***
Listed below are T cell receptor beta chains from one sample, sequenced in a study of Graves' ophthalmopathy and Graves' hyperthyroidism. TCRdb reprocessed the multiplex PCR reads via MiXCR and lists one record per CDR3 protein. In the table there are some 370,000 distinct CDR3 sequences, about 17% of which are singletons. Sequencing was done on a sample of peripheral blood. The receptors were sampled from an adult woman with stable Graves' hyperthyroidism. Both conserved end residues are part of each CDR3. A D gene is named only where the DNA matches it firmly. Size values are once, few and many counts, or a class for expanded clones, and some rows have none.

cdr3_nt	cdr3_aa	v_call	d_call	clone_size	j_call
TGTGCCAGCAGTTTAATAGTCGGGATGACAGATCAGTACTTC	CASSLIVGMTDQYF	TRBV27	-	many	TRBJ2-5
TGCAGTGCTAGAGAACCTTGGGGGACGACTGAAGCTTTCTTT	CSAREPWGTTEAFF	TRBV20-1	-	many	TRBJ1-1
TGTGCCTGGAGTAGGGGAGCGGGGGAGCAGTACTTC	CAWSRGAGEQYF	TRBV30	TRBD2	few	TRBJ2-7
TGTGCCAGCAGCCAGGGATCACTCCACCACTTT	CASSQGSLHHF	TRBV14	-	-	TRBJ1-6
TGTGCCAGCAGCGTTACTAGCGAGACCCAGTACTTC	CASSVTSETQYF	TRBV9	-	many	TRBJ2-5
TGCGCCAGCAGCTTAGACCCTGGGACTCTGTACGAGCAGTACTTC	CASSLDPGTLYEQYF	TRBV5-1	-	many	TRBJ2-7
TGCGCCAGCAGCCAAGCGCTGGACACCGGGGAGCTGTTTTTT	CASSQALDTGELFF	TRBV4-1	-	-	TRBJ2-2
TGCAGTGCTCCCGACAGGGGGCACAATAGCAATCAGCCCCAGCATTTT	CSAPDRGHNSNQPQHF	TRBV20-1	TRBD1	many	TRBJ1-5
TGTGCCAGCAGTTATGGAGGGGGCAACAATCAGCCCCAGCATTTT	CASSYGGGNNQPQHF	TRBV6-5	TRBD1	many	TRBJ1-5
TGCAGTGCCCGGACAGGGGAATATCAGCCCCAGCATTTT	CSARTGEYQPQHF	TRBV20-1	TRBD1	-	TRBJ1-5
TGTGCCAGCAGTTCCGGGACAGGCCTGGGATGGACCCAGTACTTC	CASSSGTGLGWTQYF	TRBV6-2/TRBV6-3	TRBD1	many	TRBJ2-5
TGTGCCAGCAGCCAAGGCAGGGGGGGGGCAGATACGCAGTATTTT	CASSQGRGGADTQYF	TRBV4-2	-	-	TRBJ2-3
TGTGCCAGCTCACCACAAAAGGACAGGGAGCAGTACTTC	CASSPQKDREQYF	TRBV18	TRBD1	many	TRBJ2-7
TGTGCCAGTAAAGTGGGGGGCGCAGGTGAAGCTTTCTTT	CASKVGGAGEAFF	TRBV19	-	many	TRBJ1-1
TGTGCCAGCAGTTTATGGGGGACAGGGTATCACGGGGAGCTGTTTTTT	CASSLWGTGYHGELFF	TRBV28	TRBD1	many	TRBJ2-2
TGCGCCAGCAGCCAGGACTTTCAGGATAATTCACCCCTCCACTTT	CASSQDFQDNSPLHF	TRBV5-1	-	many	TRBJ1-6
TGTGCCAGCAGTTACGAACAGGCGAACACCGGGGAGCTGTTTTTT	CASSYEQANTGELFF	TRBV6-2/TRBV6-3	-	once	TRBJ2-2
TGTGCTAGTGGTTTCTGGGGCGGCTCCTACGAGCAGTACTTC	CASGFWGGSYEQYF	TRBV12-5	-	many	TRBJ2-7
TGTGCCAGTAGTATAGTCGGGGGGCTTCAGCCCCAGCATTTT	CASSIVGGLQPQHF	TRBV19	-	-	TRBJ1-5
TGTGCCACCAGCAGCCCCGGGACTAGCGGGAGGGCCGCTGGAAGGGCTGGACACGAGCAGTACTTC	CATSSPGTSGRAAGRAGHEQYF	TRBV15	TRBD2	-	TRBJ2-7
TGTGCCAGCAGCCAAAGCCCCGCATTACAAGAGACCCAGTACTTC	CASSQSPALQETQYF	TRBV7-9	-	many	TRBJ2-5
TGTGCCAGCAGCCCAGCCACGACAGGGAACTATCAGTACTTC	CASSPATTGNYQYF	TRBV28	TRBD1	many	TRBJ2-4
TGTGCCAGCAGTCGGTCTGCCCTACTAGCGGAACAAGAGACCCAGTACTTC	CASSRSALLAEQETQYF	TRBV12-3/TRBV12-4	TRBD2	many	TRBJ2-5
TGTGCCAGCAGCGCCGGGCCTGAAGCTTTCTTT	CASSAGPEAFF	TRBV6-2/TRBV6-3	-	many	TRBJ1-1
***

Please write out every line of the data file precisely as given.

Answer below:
Listed below are T cell receptor beta chains from one sample, sequenced in a study of Graves' ophthalmopathy and Graves' hyperthyroidism. TCRdb reprocessed the multiplex PCR reads via MiXCR and lists one record per CDR3 protein. In the table there are some 370,000 distinct CDR3 sequences, about 17% of which are singletons. Sequencing was done on a sample of peripheral blood. The receptors were sampled from an adult woman with stable Graves' hyperthyroidism. Both conserved end residues are part of each CDR3. A D gene is named only where the DNA matches it firmly. Size values are once, few and many counts, or a class for expanded clones, and some rows have none.

cdr3_nt	cdr3_aa	v_call	d_call	clone_size	j_call
TGTGCCAGCAGTTTAATAGTCGGGATGACAGATCAGTACTTC	CASSLIVGMTDQYF	TRBV27	-	many	TRBJ2-5
TGCAGTGCTAGAGAACCTTGGGGGACGACTGAAGCTTTCTTT	CSAREPWGTTEAFF	TRBV20-1	-	many	TRBJ1-1
TGTGCCTGGAGTAGGGGAGCGGGGGAGCAGTACTTC	CAWSRGAGEQYF	TRBV30	TRBD2	few	TRBJ2-7
TGTGCCAGCAGCCAGGGATCACTCCACCACTTT	CASSQGSLHHF	TRBV14	-	-	TRBJ1-6
TGTGCCAGCAGCGTTACTAGCGAGACCCAGTACTTC	CASSVTSETQYF	TRBV9	-	many	TRBJ2-5
TGCGCCAGCAGCTTAGACCCTGGGACTCTGTACGAGCAGTACTTC	CASSLDPGTLYEQYF	TRBV5-1	-	many	TRBJ2-7
TGCGCCAGCAGCCAAGCGCTGGACACCGGGGAGCTGTTTTTT	CASSQALDTGELFF	TRBV4-1	-	-	TRBJ2-2
TGCAGTGCTCCCGACAGGGGGCACAATAGCAATCAGCCCCAGCATTTT	CSAPDRGHNSNQPQHF	TRBV20-1	TRBD1	many	TRBJ1-5
TGTGCCAGCAGTTATGGAGGGGGCAACAATCAGCCCCAGCATTTT	CASSYGGGNNQPQHF	TRBV6-5	TRBD1	many	TRBJ1-5
TGCAGTGCCCGGACAGGGGAATATCAGCCCCAGCATTTT	CSARTGEYQPQHF	TRBV20-1	TRBD1	-	TRBJ1-5
TGTGCCAGCAGTTCCGGGACAGGCCTGGGATGGACCCAGTACTTC	CASSSGTGLGWTQYF	TRBV6-2/TRBV6-3	TRBD1	many	TRBJ2-5
TGTGCCAGCAGCCAAGGCAGGGGGGGGGCAGATACGCAGTATTTT	CASSQGRGGADTQYF	TRBV4-2	-	-	TRBJ2-3
TGTGCCAGCTCACCACAAAAGGACAGGGAGCAGTACTTC	CASSPQKDREQYF	TRBV18	TRBD1	many	TRBJ2-7
TGTGCCAGTAAAGTGGGGGGCGCAGGTGAAGCTTTCTTT	CASKVGGAGEAFF	TRBV19	-	many	TRBJ1-1
TGTGCCAGCAGTTTATGGGGGACAGGGTATCACGGGGAGCTGTTTTTT	CASSLWGTGYHGELFF	TRBV28	TRBD1	many	TRBJ2-2
TGCGCCAGCAGCCAGGACTTTCAGGATAATTCACCCCTCCACTTT	CASSQDFQDNSPLHF	TRBV5-1	-	many	TRBJ1-6
TGTGCCAGCAGTTACGAACAGGCGAACACCGGGGAGCTGTTTTTT	CASSYEQANTGELFF	TRBV6-2/TRBV6-3	-	once	TRBJ2-2
TGTGCTAGTGGTTTCTGGGGCGGCTCCTACGAGCAGTACTTC	CASGFWGGSYEQYF	TRBV12-5	-	many	TRBJ2-7
TGTGCCAGTAGTATAGTCGGGGGGCTTCAGCCCCAGCATTTT	CASSIVGGLQPQHF	TRBV19	-	-	TRBJ1-5
TGTGCCACCAGCAGCCCCGGGACTAGCGGGAGGGCCGCTGGAAGGGCTGGACACGAGCAGTACTTC	CATSSPGTSGRAAGRAGHEQYF	TRBV15	TRBD2	-	TRBJ2-7
TGTGCCAGCAGCCAAAGCCCCGCATTACAAGAGACCCAGTACTTC	CASSQSPALQETQYF	TRBV7-9	-	many	TRBJ2-5
TGTGCCAGCAGCCCAGCCACGACAGGGAACTATCAGTACTTC	CASSPATTGNYQYF	TRBV28	TRBD1	many	TRBJ2-4
TGTGCCAGCAGTCGGTCTGCCCTACTAGCGGAACAAGAGACCCAGTACTTC	CASSRSALLAEQETQYF	TRBV12-3/TRBV12-4	TRBD2	many	TRBJ2-5
TGTGCCAGCAGCGCCGGGCCTGAAGCTTTCTTT	CASSAGPEAFF	TRBV6-2/TRBV6-3	-	many	TRBJ1-1